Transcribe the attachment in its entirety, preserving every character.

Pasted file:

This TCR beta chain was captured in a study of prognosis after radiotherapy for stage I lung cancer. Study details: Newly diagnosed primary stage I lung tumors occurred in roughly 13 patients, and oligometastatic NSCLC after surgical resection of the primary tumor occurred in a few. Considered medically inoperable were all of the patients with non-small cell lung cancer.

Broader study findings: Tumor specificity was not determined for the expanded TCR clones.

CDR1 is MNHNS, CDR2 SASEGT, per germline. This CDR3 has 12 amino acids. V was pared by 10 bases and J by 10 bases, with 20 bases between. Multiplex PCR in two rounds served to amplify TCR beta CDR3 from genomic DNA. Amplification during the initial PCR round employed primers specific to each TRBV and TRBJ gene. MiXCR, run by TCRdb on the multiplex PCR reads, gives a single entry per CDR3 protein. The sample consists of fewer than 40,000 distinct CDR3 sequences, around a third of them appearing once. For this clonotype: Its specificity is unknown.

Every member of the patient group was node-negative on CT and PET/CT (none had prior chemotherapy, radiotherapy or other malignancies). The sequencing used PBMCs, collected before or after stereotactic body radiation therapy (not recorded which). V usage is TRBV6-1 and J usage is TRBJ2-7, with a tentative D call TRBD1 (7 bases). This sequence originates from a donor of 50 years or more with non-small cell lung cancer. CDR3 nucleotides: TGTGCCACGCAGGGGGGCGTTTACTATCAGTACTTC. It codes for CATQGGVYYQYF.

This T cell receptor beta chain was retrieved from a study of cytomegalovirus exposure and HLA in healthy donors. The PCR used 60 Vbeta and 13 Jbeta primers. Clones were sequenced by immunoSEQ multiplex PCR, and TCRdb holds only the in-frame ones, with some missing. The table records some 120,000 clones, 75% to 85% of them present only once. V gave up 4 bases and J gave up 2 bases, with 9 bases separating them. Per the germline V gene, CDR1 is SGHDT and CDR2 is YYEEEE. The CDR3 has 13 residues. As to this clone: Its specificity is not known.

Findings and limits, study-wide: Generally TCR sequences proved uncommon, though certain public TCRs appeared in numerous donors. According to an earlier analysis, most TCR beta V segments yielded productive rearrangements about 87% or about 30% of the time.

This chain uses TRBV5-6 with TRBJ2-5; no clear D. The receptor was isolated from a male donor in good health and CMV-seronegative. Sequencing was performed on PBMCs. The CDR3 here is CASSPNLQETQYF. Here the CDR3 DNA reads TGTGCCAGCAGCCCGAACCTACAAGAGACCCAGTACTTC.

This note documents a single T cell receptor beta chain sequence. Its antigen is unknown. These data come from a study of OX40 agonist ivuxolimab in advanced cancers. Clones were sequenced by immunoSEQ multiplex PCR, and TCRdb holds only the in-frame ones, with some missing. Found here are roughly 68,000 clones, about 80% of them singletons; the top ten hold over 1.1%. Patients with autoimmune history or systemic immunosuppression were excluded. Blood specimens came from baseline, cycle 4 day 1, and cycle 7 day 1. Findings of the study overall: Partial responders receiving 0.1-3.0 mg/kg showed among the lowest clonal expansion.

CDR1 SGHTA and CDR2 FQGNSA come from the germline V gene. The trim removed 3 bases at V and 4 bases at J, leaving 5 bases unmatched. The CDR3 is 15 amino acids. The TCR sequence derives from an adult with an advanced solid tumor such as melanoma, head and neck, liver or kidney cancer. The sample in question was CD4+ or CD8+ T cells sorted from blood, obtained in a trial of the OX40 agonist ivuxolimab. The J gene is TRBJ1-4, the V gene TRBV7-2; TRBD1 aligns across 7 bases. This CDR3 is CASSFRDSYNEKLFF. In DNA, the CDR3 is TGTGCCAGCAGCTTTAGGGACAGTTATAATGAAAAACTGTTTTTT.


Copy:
This TCR beta chain was captured in a study of prognosis after radiotherapy for stage I lung cancer. Study details: Newly diagnosed primary stage I lung tumors occurred in roughly 13 patients, and oligometastatic NSCLC after surgical resection of the primary tumor occurred in a few. Considered medically inoperable were all of the patients with non-small cell lung cancer.

Broader study findings: Tumor specificity was not determined for the expanded TCR clones.

CDR1 is MNHNS, CDR2 SASEGT, per germline. This CDR3 has 12 amino acids. V was pared by 10 bases and J by 10 bases, with 20 bases between. Multiplex PCR in two rounds served to amplify TCR beta CDR3 from genomic DNA. Amplification during the initial PCR round employed primers specific to each TRBV and TRBJ gene. MiXCR, run by TCRdb on the multiplex PCR reads, gives a single entry per CDR3 protein. The sample consists of fewer than 40,000 distinct CDR3 sequences, around a third of them appearing once. For this clonotype: Its specificity is unknown.

Every member of the patient group was node-negative on CT and PET/CT (none had prior chemotherapy, radiotherapy or other malignancies). The sequencing used PBMCs, collected before or after stereotactic body radiation therapy (not recorded which). V usage is TRBV6-1 and J usage is TRBJ2-7, with a tentative D call TRBD1 (7 bases). This sequence originates from a donor of 50 years or more with non-small cell lung cancer. CDR3 nucleotides: TGTGCCACGCAGGGGGGCGTTTACTATCAGTACTTC. It codes for CATQGGVYYQYF.

This T cell receptor beta chain was retrieved from a study of cytomegalovirus exposure and HLA in healthy donors. The PCR used 60 Vbeta and 13 Jbeta primers. Clones were sequenced by immunoSEQ multiplex PCR, and TCRdb holds only the in-frame ones, with some missing. The table records some 120,000 clones, 75% to 85% of them present only once. V gave up 4 bases and J gave up 2 bases, with 9 bases separating them. Per the germline V gene, CDR1 is SGHDT and CDR2 is YYEEEE. The CDR3 has 13 residues. As to this clone: Its specificity is not known.

Findings and limits, study-wide: Generally TCR sequences proved uncommon, though certain public TCRs appeared in numerous donors. According to an earlier analysis, most TCR beta V segments yielded productive rearrangements about 87% or about 30% of the time.

This chain uses TRBV5-6 with TRBJ2-5; no clear D. The receptor was isolated from a male donor in good health and CMV-seronegative. Sequencing was performed on PBMCs. The CDR3 here is CASSPNLQETQYF. Here the CDR3 DNA reads TGTGCCAGCAGCCCGAACCTACAAGAGACCCAGTACTTC.

This note documents a single T cell receptor beta chain sequence. Its antigen is unknown. These data come from a study of OX40 agonist ivuxolimab in advanced cancers. Clones were sequenced by immunoSEQ multiplex PCR, and TCRdb holds only the in-frame ones, with some missing. Found here are roughly 68,000 clones, about 80% of them singletons; the top ten hold over 1.1%. Patients with autoimmune history or systemic immunosuppression were excluded. Blood specimens came from baseline, cycle 4 day 1, and cycle 7 day 1. Findings of the study overall: Partial responders receiving 0.1-3.0 mg/kg showed among the lowest clonal expansion.

CDR1 SGHTA and CDR2 FQGNSA come from the germline V gene. The trim removed 3 bases at V and 4 bases at J, leaving 5 bases unmatched. The CDR3 is 15 amino acids. The TCR sequence derives from an adult with an advanced solid tumor such as melanoma, head and neck, liver or kidney cancer. The sample in question was CD4+ or CD8+ T cells sorted from blood, obtained in a trial of the OX40 agonist ivuxolimab. The J gene is TRBJ1-4, the V gene TRBV7-2; TRBD1 aligns across 7 bases. This CDR3 is CASSFRDSYNEKLFF. In DNA, the CDR3 is TGTGCCAGCAGCTTTAGGGACAGTTATAATGAAAAACTGTTTTTT.